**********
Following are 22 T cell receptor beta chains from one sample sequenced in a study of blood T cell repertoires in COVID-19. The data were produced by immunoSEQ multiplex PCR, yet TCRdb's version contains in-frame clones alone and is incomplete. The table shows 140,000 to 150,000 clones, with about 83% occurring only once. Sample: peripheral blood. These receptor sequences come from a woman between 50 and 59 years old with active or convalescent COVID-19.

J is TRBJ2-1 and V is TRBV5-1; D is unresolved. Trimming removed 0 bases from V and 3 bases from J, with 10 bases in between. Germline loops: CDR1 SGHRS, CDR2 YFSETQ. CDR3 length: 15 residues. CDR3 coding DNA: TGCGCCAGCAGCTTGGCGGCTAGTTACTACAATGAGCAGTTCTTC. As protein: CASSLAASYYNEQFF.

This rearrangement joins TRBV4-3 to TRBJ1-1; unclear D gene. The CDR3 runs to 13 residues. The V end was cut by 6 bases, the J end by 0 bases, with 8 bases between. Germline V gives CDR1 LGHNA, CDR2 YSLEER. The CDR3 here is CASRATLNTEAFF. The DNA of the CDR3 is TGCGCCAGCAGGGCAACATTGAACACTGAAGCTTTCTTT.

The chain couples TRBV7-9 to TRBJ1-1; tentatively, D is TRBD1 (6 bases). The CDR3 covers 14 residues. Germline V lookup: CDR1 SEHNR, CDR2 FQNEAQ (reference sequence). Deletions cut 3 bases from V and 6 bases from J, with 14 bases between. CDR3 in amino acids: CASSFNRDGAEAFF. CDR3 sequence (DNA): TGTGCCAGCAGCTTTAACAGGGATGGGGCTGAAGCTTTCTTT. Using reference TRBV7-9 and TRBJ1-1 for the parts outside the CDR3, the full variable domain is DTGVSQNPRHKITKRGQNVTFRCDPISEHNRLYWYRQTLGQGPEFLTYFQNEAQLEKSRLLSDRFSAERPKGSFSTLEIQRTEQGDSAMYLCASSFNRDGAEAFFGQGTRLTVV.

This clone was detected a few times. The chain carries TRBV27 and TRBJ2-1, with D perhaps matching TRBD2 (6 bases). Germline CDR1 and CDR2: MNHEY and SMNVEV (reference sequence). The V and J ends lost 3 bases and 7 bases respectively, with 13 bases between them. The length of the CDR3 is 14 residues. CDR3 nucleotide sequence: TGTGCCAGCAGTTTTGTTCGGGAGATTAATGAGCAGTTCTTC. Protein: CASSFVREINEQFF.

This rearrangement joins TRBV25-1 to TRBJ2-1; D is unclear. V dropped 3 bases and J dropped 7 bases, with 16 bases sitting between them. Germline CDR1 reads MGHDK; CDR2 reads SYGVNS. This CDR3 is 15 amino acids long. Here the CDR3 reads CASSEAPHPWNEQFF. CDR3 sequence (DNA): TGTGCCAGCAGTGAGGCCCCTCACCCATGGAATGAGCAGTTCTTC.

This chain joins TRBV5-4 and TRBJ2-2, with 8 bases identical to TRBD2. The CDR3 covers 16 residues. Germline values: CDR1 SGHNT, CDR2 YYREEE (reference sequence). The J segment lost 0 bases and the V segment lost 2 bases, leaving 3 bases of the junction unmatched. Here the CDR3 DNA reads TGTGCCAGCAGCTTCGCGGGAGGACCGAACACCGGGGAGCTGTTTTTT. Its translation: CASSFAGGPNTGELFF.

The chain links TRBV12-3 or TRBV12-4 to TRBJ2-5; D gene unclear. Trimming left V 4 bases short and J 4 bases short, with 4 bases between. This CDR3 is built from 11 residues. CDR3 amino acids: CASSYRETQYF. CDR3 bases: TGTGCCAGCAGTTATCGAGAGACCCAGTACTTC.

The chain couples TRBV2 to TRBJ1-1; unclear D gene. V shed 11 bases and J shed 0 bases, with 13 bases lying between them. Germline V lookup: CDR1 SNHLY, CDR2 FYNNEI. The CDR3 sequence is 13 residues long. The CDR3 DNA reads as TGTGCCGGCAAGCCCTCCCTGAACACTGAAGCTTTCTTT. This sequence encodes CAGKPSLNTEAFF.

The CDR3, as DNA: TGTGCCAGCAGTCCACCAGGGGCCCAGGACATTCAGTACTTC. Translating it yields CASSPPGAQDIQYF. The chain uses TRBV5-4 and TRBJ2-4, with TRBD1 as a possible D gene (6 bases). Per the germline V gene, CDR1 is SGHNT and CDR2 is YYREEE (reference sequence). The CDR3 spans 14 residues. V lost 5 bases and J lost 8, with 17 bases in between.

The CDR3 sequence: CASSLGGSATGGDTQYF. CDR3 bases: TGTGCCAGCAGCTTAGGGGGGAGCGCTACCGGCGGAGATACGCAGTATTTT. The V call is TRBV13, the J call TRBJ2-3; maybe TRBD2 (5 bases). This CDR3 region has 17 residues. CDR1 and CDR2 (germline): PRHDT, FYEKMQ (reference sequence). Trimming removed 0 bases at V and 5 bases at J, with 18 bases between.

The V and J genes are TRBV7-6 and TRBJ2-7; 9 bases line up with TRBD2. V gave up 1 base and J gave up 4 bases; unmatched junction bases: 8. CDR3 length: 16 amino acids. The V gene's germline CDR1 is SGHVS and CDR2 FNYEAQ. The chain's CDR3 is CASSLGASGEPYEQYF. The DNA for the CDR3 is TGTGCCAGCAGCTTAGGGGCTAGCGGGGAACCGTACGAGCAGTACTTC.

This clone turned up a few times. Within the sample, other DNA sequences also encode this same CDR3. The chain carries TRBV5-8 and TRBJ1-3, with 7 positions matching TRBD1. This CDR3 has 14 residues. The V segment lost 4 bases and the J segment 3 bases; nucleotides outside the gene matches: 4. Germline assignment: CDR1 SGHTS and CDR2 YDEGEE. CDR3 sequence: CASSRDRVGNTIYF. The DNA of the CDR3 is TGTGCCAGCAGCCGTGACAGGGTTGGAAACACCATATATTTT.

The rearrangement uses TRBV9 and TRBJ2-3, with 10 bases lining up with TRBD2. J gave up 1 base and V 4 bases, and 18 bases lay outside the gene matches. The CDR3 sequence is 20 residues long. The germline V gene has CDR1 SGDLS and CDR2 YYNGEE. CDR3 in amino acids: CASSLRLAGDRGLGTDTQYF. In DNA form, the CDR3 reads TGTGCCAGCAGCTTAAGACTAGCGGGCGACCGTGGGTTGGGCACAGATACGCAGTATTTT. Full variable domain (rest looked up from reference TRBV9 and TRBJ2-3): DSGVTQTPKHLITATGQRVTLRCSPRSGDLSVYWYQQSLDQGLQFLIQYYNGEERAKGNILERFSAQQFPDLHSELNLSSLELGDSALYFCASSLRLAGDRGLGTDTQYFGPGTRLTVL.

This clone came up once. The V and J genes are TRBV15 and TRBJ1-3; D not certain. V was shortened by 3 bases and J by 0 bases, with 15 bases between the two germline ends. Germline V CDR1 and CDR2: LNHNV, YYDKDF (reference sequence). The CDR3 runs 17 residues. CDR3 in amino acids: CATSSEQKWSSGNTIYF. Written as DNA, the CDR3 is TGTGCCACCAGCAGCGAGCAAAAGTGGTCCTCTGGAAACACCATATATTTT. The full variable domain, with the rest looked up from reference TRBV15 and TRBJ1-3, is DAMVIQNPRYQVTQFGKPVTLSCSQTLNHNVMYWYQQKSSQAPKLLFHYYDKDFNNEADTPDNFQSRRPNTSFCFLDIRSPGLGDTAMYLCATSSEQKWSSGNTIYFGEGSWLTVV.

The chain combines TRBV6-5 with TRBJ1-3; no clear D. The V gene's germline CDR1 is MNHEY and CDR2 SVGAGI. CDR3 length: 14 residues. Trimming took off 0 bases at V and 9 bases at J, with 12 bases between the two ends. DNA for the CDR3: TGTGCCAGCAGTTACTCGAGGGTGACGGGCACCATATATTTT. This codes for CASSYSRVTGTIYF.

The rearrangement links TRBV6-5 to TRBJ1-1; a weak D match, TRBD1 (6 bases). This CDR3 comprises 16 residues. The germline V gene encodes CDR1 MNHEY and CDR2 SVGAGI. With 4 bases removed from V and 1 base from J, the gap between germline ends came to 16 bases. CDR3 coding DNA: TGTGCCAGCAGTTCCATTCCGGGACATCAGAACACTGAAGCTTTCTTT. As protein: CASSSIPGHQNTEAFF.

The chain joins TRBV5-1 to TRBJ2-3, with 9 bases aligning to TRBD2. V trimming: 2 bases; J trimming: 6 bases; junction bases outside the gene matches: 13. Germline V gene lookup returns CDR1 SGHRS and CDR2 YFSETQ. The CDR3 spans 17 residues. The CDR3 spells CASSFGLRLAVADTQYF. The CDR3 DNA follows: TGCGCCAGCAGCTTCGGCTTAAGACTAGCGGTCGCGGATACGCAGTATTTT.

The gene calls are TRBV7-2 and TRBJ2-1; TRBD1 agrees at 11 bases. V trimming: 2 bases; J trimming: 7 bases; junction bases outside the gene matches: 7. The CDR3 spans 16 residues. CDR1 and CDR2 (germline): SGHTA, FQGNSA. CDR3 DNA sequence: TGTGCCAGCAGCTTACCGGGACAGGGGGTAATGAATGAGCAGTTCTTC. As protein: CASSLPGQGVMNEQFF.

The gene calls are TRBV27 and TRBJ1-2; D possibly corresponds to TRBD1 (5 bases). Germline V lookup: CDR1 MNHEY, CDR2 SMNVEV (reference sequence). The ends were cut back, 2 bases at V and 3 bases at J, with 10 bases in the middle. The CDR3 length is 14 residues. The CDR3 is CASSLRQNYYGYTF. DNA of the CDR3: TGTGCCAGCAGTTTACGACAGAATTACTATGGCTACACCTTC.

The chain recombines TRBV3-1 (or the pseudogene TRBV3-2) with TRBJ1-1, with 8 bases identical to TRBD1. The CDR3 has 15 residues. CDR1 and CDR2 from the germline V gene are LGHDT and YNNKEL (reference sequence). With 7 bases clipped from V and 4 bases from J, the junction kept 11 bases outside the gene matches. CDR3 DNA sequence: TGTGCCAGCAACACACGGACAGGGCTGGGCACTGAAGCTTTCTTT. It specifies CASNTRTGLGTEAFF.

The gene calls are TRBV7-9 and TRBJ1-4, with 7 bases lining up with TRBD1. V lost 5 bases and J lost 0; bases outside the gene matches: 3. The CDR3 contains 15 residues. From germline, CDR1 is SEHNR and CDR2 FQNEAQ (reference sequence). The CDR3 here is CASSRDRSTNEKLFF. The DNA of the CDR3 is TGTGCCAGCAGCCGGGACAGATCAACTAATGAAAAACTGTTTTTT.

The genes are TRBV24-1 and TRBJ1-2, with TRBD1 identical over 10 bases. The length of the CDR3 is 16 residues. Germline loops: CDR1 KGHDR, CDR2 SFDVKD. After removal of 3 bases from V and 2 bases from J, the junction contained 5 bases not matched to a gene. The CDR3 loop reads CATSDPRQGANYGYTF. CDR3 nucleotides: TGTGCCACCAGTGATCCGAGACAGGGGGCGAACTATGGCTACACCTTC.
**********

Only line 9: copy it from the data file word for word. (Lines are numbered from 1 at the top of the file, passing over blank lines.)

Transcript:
The chain couples TRBV2 to TRBJ1-1; unclear D gene. V shed 11 bases and J shed 0 bases, with 13 bases lying between them. Germline V lookup: CDR1 SNHLY, CDR2 FYNNEI. The CDR3 sequence is 13 residues long. The CDR3 DNA reads as TGTGCCGGCAAGCCCTCCCTGAACACTGAAGCTTTCTTT. This sequence encodes CAGKPSLNTEAFF.